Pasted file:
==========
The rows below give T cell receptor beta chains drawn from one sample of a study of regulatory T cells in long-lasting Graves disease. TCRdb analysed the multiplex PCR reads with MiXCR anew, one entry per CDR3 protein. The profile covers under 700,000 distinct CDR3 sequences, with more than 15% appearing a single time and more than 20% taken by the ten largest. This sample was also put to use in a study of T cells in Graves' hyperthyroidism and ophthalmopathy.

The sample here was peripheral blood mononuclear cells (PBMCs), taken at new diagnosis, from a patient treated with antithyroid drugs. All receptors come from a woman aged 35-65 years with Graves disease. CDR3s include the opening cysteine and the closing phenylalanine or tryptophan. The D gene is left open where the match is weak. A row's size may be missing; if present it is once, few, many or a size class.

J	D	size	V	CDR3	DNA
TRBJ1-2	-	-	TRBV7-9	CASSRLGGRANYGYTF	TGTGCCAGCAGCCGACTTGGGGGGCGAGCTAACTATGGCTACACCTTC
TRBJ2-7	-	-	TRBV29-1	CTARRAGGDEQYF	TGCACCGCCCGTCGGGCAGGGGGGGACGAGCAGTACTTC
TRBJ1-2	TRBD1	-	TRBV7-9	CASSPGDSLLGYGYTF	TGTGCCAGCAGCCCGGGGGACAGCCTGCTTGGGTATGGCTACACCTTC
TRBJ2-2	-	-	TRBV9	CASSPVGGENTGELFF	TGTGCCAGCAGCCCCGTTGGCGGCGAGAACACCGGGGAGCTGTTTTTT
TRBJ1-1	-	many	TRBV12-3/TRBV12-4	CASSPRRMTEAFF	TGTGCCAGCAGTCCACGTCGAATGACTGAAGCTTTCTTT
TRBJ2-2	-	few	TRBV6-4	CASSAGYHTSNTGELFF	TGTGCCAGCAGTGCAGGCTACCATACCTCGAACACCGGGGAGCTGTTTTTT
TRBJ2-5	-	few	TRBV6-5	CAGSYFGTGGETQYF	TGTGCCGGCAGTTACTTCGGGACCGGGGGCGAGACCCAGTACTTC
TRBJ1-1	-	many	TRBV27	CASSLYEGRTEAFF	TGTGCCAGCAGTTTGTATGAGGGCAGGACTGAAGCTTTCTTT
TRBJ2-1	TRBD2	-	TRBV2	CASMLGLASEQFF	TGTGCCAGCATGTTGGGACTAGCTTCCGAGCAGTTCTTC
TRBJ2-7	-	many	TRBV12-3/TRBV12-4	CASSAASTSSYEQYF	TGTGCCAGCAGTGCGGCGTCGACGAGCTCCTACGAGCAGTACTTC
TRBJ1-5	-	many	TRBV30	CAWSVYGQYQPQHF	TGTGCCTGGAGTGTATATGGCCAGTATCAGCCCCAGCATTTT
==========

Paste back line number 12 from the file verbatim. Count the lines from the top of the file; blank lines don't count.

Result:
TRBJ2-1	TRBD2	-	TRBV2	CASMLGLASEQFF	TGTGCCAGCATGTTGGGACTAGCTTCCGAGCAGTTCTTC